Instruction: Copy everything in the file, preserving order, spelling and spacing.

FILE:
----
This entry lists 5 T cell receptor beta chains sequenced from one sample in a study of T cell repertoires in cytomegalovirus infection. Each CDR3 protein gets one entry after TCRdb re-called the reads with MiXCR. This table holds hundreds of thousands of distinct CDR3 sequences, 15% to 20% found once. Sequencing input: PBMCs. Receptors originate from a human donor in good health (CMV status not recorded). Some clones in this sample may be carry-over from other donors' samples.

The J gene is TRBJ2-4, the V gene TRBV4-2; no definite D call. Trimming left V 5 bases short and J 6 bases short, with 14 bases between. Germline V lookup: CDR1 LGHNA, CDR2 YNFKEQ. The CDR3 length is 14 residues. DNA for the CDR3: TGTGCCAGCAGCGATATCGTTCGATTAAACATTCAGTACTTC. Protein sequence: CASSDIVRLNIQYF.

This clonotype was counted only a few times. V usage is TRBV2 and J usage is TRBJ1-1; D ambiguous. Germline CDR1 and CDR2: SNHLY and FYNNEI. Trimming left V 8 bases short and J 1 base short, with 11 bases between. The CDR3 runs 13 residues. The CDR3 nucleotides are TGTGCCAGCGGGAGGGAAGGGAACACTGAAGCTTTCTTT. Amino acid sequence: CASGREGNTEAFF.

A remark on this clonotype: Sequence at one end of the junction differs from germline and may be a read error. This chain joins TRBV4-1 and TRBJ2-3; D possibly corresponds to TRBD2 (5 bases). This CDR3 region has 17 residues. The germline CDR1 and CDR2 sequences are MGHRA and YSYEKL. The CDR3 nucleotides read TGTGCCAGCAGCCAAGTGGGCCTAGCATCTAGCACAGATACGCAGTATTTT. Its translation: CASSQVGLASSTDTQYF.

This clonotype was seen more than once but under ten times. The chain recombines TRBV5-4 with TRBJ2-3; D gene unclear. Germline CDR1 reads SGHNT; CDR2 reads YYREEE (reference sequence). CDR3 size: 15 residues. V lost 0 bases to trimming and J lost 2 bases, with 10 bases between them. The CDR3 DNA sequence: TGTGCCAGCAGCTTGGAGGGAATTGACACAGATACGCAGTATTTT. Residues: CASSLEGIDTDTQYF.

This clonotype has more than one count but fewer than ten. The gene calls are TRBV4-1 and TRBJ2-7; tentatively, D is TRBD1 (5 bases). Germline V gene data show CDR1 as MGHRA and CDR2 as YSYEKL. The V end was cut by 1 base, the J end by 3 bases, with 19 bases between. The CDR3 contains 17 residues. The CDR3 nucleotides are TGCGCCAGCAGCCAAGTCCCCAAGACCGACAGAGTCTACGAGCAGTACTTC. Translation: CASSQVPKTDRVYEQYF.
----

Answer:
This entry lists 5 T cell receptor beta chains sequenced from one sample in a study of T cell repertoires in cytomegalovirus infection. Each CDR3 protein gets one entry after TCRdb re-called the reads with MiXCR. This table holds hundreds of thousands of distinct CDR3 sequences, 15% to 20% found once. Sequencing input: PBMCs. Receptors originate from a human donor in good health (CMV status not recorded). Some clones in this sample may be carry-over from other donors' samples.

The J gene is TRBJ2-4, the V gene TRBV4-2; no definite D call. Trimming left V 5 bases short and J 6 bases short, with 14 bases between. Germline V lookup: CDR1 LGHNA, CDR2 YNFKEQ. The CDR3 length is 14 residues. DNA for the CDR3: TGTGCCAGCAGCGATATCGTTCGATTAAACATTCAGTACTTC. Protein sequence: CASSDIVRLNIQYF.

This clonotype was counted only a few times. V usage is TRBV2 and J usage is TRBJ1-1; D ambiguous. Germline CDR1 and CDR2: SNHLY and FYNNEI. Trimming left V 8 bases short and J 1 base short, with 11 bases between. The CDR3 runs 13 residues. The CDR3 nucleotides are TGTGCCAGCGGGAGGGAAGGGAACACTGAAGCTTTCTTT. Amino acid sequence: CASGREGNTEAFF.

A remark on this clonotype: Sequence at one end of the junction differs from germline and may be a read error. This chain joins TRBV4-1 and TRBJ2-3; D possibly corresponds to TRBD2 (5 bases). This CDR3 region has 17 residues. The germline CDR1 and CDR2 sequences are MGHRA and YSYEKL. The CDR3 nucleotides read TGTGCCAGCAGCCAAGTGGGCCTAGCATCTAGCACAGATACGCAGTATTTT. Its translation: CASSQVGLASSTDTQYF.

This clonotype was seen more than once but under ten times. The chain recombines TRBV5-4 with TRBJ2-3; D gene unclear. Germline CDR1 reads SGHNT; CDR2 reads YYREEE (reference sequence). CDR3 size: 15 residues. V lost 0 bases to trimming and J lost 2 bases, with 10 bases between them. The CDR3 DNA sequence: TGTGCCAGCAGCTTGGAGGGAATTGACACAGATACGCAGTATTTT. Residues: CASSLEGIDTDTQYF.

This clonotype has more than one count but fewer than ten. The gene calls are TRBV4-1 and TRBJ2-7; tentatively, D is TRBD1 (5 bases). Germline V gene data show CDR1 as MGHRA and CDR2 as YSYEKL. The V end was cut by 1 base, the J end by 3 bases, with 19 bases between. The CDR3 contains 17 residues. The CDR3 nucleotides are TGCGCCAGCAGCCAAGTCCCCAAGACCGACAGAGTCTACGAGCAGTACTTC. Translation: CASSQVPKTDRVYEQYF.